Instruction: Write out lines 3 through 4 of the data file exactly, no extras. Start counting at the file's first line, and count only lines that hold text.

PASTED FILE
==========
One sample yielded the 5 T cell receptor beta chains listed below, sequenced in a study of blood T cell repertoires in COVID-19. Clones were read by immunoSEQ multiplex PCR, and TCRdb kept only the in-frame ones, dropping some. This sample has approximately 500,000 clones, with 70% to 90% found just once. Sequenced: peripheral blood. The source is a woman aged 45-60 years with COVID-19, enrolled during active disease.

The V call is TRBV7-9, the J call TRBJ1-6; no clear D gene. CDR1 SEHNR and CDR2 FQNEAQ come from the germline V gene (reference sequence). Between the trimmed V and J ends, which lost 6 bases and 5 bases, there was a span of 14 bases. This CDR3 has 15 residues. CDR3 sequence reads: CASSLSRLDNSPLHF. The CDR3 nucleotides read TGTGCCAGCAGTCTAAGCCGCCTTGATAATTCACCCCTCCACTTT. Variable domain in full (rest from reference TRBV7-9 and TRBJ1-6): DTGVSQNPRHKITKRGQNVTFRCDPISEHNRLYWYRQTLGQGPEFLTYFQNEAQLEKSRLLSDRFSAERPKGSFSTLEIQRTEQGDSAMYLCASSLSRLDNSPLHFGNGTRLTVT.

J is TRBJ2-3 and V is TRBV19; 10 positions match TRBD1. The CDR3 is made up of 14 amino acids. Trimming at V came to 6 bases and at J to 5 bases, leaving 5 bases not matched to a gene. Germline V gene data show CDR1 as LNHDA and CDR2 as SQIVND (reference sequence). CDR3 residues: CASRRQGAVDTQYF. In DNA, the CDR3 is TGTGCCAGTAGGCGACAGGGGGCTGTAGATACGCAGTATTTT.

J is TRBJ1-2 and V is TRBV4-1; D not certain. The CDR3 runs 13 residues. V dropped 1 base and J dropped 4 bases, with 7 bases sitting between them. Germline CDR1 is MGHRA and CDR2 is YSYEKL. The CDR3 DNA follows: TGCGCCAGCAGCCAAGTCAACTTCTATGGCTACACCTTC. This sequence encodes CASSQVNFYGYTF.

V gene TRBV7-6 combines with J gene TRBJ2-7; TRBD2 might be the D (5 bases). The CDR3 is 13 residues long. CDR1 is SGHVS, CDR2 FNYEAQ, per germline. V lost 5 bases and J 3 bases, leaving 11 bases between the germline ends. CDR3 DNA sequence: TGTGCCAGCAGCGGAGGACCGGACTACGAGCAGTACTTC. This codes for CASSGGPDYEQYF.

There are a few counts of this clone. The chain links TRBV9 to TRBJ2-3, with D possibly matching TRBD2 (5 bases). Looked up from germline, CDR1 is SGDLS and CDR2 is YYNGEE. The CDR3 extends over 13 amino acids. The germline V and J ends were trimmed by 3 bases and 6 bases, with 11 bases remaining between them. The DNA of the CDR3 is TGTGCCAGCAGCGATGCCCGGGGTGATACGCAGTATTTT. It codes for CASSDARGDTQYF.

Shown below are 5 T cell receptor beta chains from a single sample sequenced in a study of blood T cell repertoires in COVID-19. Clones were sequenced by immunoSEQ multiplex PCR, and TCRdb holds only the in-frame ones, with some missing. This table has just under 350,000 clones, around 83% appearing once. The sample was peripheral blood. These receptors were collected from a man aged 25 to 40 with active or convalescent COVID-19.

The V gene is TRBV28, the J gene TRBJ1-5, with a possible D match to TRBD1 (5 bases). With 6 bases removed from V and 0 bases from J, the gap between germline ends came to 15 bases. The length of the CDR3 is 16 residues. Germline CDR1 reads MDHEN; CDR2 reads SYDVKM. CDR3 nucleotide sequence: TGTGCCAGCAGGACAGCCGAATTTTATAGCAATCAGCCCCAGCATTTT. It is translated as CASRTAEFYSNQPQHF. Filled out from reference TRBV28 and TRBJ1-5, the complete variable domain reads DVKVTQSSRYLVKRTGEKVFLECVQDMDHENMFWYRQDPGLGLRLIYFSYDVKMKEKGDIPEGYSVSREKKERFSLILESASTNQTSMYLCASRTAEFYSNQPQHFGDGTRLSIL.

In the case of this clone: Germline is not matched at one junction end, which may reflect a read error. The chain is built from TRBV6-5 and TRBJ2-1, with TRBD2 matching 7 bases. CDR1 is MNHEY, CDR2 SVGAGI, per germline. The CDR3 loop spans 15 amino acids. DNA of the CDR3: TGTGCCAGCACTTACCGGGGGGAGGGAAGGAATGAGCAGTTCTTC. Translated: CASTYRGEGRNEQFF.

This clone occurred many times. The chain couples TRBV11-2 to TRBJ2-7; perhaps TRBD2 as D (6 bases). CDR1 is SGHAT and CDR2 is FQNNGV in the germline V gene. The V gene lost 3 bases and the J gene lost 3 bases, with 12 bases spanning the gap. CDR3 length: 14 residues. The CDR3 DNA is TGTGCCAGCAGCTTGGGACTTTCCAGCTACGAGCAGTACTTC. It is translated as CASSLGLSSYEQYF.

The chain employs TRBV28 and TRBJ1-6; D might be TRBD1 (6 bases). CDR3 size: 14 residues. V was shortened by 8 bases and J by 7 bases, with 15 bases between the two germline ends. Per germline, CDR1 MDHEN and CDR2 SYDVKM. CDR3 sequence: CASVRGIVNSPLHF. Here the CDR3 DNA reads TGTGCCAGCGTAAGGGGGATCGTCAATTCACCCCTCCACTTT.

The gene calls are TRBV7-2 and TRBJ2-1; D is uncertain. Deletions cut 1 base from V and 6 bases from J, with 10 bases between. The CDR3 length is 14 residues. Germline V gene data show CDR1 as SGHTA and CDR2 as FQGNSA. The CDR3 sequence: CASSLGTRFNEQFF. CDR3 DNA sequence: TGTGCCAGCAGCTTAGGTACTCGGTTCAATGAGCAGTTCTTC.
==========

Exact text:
J is TRBJ2-3 and V is TRBV19; 10 positions match TRBD1. The CDR3 is made up of 14 amino acids. Trimming at V came to 6 bases and at J to 5 bases, leaving 5 bases not matched to a gene. Germline V gene data show CDR1 as LNHDA and CDR2 as SQIVND (reference sequence). CDR3 residues: CASRRQGAVDTQYF. In DNA, the CDR3 is TGTGCCAGTAGGCGACAGGGGGCTGTAGATACGCAGTATTTT.

J is TRBJ1-2 and V is TRBV4-1; D not certain. The CDR3 runs 13 residues. V dropped 1 base and J dropped 4 bases, with 7 bases sitting between them. Germline CDR1 is MGHRA and CDR2 is YSYEKL. The CDR3 DNA follows: TGCGCCAGCAGCCAAGTCAACTTCTATGGCTACACCTTC. This sequence encodes CASSQVNFYGYTF.